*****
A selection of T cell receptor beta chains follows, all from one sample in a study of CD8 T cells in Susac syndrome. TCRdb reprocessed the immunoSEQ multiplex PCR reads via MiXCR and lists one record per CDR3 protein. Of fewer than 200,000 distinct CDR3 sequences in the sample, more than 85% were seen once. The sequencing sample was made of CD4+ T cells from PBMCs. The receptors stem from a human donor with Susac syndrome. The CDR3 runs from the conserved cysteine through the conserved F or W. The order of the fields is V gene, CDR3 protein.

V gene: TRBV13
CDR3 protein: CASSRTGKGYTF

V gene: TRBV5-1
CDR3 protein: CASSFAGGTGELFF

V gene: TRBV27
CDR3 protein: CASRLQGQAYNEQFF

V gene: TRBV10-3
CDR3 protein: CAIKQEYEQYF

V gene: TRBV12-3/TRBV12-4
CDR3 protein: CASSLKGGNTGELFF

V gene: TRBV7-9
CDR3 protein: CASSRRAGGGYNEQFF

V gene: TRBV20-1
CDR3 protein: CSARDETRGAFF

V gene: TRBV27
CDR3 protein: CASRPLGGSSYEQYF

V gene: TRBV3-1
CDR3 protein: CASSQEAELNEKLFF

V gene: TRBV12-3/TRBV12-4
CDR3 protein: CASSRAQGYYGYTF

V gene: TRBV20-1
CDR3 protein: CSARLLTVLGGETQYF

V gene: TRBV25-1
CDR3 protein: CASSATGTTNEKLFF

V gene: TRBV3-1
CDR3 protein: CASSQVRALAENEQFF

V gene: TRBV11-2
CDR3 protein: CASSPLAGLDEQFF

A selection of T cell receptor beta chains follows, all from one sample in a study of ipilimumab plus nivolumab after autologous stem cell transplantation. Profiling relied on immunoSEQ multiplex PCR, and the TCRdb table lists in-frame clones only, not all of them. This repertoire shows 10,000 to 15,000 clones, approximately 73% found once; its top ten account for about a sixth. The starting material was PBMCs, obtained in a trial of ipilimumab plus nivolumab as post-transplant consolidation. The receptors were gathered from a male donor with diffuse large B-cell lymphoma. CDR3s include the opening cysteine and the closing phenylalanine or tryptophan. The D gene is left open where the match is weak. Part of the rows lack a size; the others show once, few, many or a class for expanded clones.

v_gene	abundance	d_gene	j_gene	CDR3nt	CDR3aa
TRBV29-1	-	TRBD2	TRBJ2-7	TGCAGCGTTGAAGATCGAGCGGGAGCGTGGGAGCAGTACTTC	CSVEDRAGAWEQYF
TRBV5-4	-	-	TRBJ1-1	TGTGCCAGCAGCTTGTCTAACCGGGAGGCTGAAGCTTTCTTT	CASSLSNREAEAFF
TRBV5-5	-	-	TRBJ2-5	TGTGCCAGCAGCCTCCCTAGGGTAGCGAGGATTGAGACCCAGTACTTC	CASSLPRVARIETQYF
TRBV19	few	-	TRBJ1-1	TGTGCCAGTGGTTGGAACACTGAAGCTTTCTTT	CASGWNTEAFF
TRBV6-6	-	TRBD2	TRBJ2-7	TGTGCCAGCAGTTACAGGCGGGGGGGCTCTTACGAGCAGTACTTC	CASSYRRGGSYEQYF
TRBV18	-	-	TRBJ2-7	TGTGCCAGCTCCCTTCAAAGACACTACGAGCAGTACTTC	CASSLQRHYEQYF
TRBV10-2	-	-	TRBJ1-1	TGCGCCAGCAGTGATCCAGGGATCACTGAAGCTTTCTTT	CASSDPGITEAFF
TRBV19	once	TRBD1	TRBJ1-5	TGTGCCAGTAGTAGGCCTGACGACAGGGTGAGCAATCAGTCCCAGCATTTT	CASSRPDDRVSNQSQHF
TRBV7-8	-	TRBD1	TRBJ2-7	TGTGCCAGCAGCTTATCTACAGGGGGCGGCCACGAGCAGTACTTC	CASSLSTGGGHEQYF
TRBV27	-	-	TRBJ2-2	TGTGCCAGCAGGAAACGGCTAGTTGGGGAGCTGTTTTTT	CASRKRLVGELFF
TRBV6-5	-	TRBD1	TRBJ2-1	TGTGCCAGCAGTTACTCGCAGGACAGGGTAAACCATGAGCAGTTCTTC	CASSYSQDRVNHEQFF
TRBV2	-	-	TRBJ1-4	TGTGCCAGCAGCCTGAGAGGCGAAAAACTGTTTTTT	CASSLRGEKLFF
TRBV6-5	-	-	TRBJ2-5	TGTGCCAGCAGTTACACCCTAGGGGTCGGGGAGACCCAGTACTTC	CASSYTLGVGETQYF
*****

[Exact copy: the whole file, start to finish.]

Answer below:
A selection of T cell receptor beta chains follows, all from one sample in a study of CD8 T cells in Susac syndrome. TCRdb reprocessed the immunoSEQ multiplex PCR reads via MiXCR and lists one record per CDR3 protein. Of fewer than 200,000 distinct CDR3 sequences in the sample, more than 85% were seen once. The sequencing sample was made of CD4+ T cells from PBMCs. The receptors stem from a human donor with Susac syndrome. The CDR3 runs from the conserved cysteine through the conserved F or W. The order of the fields is V gene, CDR3 protein.

V gene: TRBV13
CDR3 protein: CASSRTGKGYTF

V gene: TRBV5-1
CDR3 protein: CASSFAGGTGELFF

V gene: TRBV27
CDR3 protein: CASRLQGQAYNEQFF

V gene: TRBV10-3
CDR3 protein: CAIKQEYEQYF

V gene: TRBV12-3/TRBV12-4
CDR3 protein: CASSLKGGNTGELFF

V gene: TRBV7-9
CDR3 protein: CASSRRAGGGYNEQFF

V gene: TRBV20-1
CDR3 protein: CSARDETRGAFF

V gene: TRBV27
CDR3 protein: CASRPLGGSSYEQYF

V gene: TRBV3-1
CDR3 protein: CASSQEAELNEKLFF

V gene: TRBV12-3/TRBV12-4
CDR3 protein: CASSRAQGYYGYTF

V gene: TRBV20-1
CDR3 protein: CSARLLTVLGGETQYF

V gene: TRBV25-1
CDR3 protein: CASSATGTTNEKLFF

V gene: TRBV3-1
CDR3 protein: CASSQVRALAENEQFF

V gene: TRBV11-2
CDR3 protein: CASSPLAGLDEQFF

A selection of T cell receptor beta chains follows, all from one sample in a study of ipilimumab plus nivolumab after autologous stem cell transplantation. Profiling relied on immunoSEQ multiplex PCR, and the TCRdb table lists in-frame clones only, not all of them. This repertoire shows 10,000 to 15,000 clones, approximately 73% found once; its top ten account for about a sixth. The starting material was PBMCs, obtained in a trial of ipilimumab plus nivolumab as post-transplant consolidation. The receptors were gathered from a male donor with diffuse large B-cell lymphoma. CDR3s include the opening cysteine and the closing phenylalanine or tryptophan. The D gene is left open where the match is weak. Part of the rows lack a size; the others show once, few, many or a class for expanded clones.

v_gene	abundance	d_gene	j_gene	CDR3nt	CDR3aa
TRBV29-1	-	TRBD2	TRBJ2-7	TGCAGCGTTGAAGATCGAGCGGGAGCGTGGGAGCAGTACTTC	CSVEDRAGAWEQYF
TRBV5-4	-	-	TRBJ1-1	TGTGCCAGCAGCTTGTCTAACCGGGAGGCTGAAGCTTTCTTT	CASSLSNREAEAFF
TRBV5-5	-	-	TRBJ2-5	TGTGCCAGCAGCCTCCCTAGGGTAGCGAGGATTGAGACCCAGTACTTC	CASSLPRVARIETQYF
TRBV19	few	-	TRBJ1-1	TGTGCCAGTGGTTGGAACACTGAAGCTTTCTTT	CASGWNTEAFF
TRBV6-6	-	TRBD2	TRBJ2-7	TGTGCCAGCAGTTACAGGCGGGGGGGCTCTTACGAGCAGTACTTC	CASSYRRGGSYEQYF
TRBV18	-	-	TRBJ2-7	TGTGCCAGCTCCCTTCAAAGACACTACGAGCAGTACTTC	CASSLQRHYEQYF
TRBV10-2	-	-	TRBJ1-1	TGCGCCAGCAGTGATCCAGGGATCACTGAAGCTTTCTTT	CASSDPGITEAFF
TRBV19	once	TRBD1	TRBJ1-5	TGTGCCAGTAGTAGGCCTGACGACAGGGTGAGCAATCAGTCCCAGCATTTT	CASSRPDDRVSNQSQHF
TRBV7-8	-	TRBD1	TRBJ2-7	TGTGCCAGCAGCTTATCTACAGGGGGCGGCCACGAGCAGTACTTC	CASSLSTGGGHEQYF
TRBV27	-	-	TRBJ2-2	TGTGCCAGCAGGAAACGGCTAGTTGGGGAGCTGTTTTTT	CASRKRLVGELFF
TRBV6-5	-	TRBD1	TRBJ2-1	TGTGCCAGCAGTTACTCGCAGGACAGGGTAAACCATGAGCAGTTCTTC	CASSYSQDRVNHEQFF
TRBV2	-	-	TRBJ1-4	TGTGCCAGCAGCCTGAGAGGCGAAAAACTGTTTTTT	CASSLRGEKLFF
TRBV6-5	-	-	TRBJ2-5	TGTGCCAGCAGTTACACCCTAGGGGTCGGGGAGACCCAGTACTTC	CASSYTLGVGETQYF